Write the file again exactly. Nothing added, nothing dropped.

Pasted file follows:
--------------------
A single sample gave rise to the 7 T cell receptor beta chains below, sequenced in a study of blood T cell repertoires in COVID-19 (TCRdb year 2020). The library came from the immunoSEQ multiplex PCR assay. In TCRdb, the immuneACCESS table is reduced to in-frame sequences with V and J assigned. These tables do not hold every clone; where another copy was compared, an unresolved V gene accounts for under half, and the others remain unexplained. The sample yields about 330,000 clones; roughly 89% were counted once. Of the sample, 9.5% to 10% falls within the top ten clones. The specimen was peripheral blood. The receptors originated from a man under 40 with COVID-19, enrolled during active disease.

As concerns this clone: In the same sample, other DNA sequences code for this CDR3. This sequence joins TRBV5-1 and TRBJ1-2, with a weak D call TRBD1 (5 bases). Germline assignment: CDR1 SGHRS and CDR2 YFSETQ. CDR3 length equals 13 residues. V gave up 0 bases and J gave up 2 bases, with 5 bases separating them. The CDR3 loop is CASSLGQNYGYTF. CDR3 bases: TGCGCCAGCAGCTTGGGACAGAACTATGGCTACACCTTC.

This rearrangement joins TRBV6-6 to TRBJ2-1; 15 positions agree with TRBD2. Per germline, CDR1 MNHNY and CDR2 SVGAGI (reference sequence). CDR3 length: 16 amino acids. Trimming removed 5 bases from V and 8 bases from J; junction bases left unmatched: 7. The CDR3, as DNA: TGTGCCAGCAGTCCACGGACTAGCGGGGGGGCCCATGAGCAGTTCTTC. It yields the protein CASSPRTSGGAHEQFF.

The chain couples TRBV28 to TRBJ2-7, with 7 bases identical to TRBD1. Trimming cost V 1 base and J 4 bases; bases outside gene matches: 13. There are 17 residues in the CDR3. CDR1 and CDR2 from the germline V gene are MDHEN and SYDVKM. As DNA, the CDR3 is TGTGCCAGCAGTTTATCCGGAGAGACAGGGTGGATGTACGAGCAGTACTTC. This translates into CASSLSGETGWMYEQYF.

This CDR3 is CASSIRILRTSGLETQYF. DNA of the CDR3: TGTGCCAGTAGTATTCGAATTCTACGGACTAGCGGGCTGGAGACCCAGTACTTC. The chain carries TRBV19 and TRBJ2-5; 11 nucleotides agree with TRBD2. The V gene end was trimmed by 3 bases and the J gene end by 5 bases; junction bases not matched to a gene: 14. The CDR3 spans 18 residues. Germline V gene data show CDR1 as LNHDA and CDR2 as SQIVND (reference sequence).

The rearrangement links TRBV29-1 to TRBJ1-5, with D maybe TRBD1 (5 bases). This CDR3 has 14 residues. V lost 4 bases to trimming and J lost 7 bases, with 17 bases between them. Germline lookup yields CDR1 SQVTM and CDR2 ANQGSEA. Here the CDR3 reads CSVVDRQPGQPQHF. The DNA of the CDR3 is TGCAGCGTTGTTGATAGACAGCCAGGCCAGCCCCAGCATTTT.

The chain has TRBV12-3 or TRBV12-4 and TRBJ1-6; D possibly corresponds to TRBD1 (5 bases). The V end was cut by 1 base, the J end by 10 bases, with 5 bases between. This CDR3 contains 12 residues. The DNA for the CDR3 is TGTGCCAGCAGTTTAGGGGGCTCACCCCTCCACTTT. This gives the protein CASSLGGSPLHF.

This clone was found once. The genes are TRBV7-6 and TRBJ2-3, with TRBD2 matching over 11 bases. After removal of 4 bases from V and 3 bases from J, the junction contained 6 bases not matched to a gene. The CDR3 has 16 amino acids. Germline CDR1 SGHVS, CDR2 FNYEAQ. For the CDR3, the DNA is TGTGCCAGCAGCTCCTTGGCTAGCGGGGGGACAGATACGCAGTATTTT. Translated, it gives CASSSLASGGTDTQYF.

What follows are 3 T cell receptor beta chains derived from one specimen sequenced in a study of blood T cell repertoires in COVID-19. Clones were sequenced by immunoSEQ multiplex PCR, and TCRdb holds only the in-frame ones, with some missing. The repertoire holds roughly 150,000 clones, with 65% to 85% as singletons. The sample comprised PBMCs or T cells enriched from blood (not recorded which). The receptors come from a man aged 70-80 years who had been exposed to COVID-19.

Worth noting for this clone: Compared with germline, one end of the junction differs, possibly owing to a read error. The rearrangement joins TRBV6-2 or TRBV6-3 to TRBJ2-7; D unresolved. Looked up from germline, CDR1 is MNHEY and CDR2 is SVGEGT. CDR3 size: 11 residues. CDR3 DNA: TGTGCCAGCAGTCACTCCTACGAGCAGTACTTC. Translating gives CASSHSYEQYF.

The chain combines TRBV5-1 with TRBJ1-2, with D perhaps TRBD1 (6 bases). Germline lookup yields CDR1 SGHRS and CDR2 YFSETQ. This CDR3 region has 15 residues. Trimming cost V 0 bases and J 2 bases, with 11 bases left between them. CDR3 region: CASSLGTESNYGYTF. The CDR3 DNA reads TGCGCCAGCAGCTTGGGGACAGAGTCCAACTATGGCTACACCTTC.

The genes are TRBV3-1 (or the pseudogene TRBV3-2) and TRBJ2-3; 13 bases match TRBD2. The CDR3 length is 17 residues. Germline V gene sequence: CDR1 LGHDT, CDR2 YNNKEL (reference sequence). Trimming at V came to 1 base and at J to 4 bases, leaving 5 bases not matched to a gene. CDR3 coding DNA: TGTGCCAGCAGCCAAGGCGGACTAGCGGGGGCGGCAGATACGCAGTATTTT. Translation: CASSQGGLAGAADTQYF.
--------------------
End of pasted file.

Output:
A single sample gave rise to the 7 T cell receptor beta chains below, sequenced in a study of blood T cell repertoires in COVID-19 (TCRdb year 2020). The library came from the immunoSEQ multiplex PCR assay. In TCRdb, the immuneACCESS table is reduced to in-frame sequences with V and J assigned. These tables do not hold every clone; where another copy was compared, an unresolved V gene accounts for under half, and the others remain unexplained. The sample yields about 330,000 clones; roughly 89% were counted once. Of the sample, 9.5% to 10% falls within the top ten clones. The specimen was peripheral blood. The receptors originated from a man under 40 with COVID-19, enrolled during active disease.

As concerns this clone: In the same sample, other DNA sequences code for this CDR3. This sequence joins TRBV5-1 and TRBJ1-2, with a weak D call TRBD1 (5 bases). Germline assignment: CDR1 SGHRS and CDR2 YFSETQ. CDR3 length equals 13 residues. V gave up 0 bases and J gave up 2 bases, with 5 bases separating them. The CDR3 loop is CASSLGQNYGYTF. CDR3 bases: TGCGCCAGCAGCTTGGGACAGAACTATGGCTACACCTTC.

This rearrangement joins TRBV6-6 to TRBJ2-1; 15 positions agree with TRBD2. Per germline, CDR1 MNHNY and CDR2 SVGAGI (reference sequence). CDR3 length: 16 amino acids. Trimming removed 5 bases from V and 8 bases from J; junction bases left unmatched: 7. The CDR3, as DNA: TGTGCCAGCAGTCCACGGACTAGCGGGGGGGCCCATGAGCAGTTCTTC. It yields the protein CASSPRTSGGAHEQFF.

The chain couples TRBV28 to TRBJ2-7, with 7 bases identical to TRBD1. Trimming cost V 1 base and J 4 bases; bases outside gene matches: 13. There are 17 residues in the CDR3. CDR1 and CDR2 from the germline V gene are MDHEN and SYDVKM. As DNA, the CDR3 is TGTGCCAGCAGTTTATCCGGAGAGACAGGGTGGATGTACGAGCAGTACTTC. This translates into CASSLSGETGWMYEQYF.

This CDR3 is CASSIRILRTSGLETQYF. DNA of the CDR3: TGTGCCAGTAGTATTCGAATTCTACGGACTAGCGGGCTGGAGACCCAGTACTTC. The chain carries TRBV19 and TRBJ2-5; 11 nucleotides agree with TRBD2. The V gene end was trimmed by 3 bases and the J gene end by 5 bases; junction bases not matched to a gene: 14. The CDR3 spans 18 residues. Germline V gene data show CDR1 as LNHDA and CDR2 as SQIVND (reference sequence).

The rearrangement links TRBV29-1 to TRBJ1-5, with D maybe TRBD1 (5 bases). This CDR3 has 14 residues. V lost 4 bases to trimming and J lost 7 bases, with 17 bases between them. Germline lookup yields CDR1 SQVTM and CDR2 ANQGSEA. Here the CDR3 reads CSVVDRQPGQPQHF. The DNA of the CDR3 is TGCAGCGTTGTTGATAGACAGCCAGGCCAGCCCCAGCATTTT.

The chain has TRBV12-3 or TRBV12-4 and TRBJ1-6; D possibly corresponds to TRBD1 (5 bases). The V end was cut by 1 base, the J end by 10 bases, with 5 bases between. This CDR3 contains 12 residues. The DNA for the CDR3 is TGTGCCAGCAGTTTAGGGGGCTCACCCCTCCACTTT. This gives the protein CASSLGGSPLHF.

This clone was found once. The genes are TRBV7-6 and TRBJ2-3, with TRBD2 matching over 11 bases. After removal of 4 bases from V and 3 bases from J, the junction contained 6 bases not matched to a gene. The CDR3 has 16 amino acids. Germline CDR1 SGHVS, CDR2 FNYEAQ. For the CDR3, the DNA is TGTGCCAGCAGCTCCTTGGCTAGCGGGGGGACAGATACGCAGTATTTT. Translated, it gives CASSSLASGGTDTQYF.

What follows are 3 T cell receptor beta chains derived from one specimen sequenced in a study of blood T cell repertoires in COVID-19. Clones were sequenced by immunoSEQ multiplex PCR, and TCRdb holds only the in-frame ones, with some missing. The repertoire holds roughly 150,000 clones, with 65% to 85% as singletons. The sample comprised PBMCs or T cells enriched from blood (not recorded which). The receptors come from a man aged 70-80 years who had been exposed to COVID-19.

Worth noting for this clone: Compared with germline, one end of the junction differs, possibly owing to a read error. The rearrangement joins TRBV6-2 or TRBV6-3 to TRBJ2-7; D unresolved. Looked up from germline, CDR1 is MNHEY and CDR2 is SVGEGT. CDR3 size: 11 residues. CDR3 DNA: TGTGCCAGCAGTCACTCCTACGAGCAGTACTTC. Translating gives CASSHSYEQYF.

The chain combines TRBV5-1 with TRBJ1-2, with D perhaps TRBD1 (6 bases). Germline lookup yields CDR1 SGHRS and CDR2 YFSETQ. This CDR3 region has 15 residues. Trimming cost V 0 bases and J 2 bases, with 11 bases left between them. CDR3 region: CASSLGTESNYGYTF. The CDR3 DNA reads TGCGCCAGCAGCTTGGGGACAGAGTCCAACTATGGCTACACCTTC.

The genes are TRBV3-1 (or the pseudogene TRBV3-2) and TRBJ2-3; 13 bases match TRBD2. The CDR3 length is 17 residues. Germline V gene sequence: CDR1 LGHDT, CDR2 YNNKEL (reference sequence). Trimming at V came to 1 base and at J to 4 bases, leaving 5 bases not matched to a gene. CDR3 coding DNA: TGTGCCAGCAGCCAAGGCGGACTAGCGGGGGCGGCAGATACGCAGTATTTT. Translation: CASSQGGLAGAADTQYF.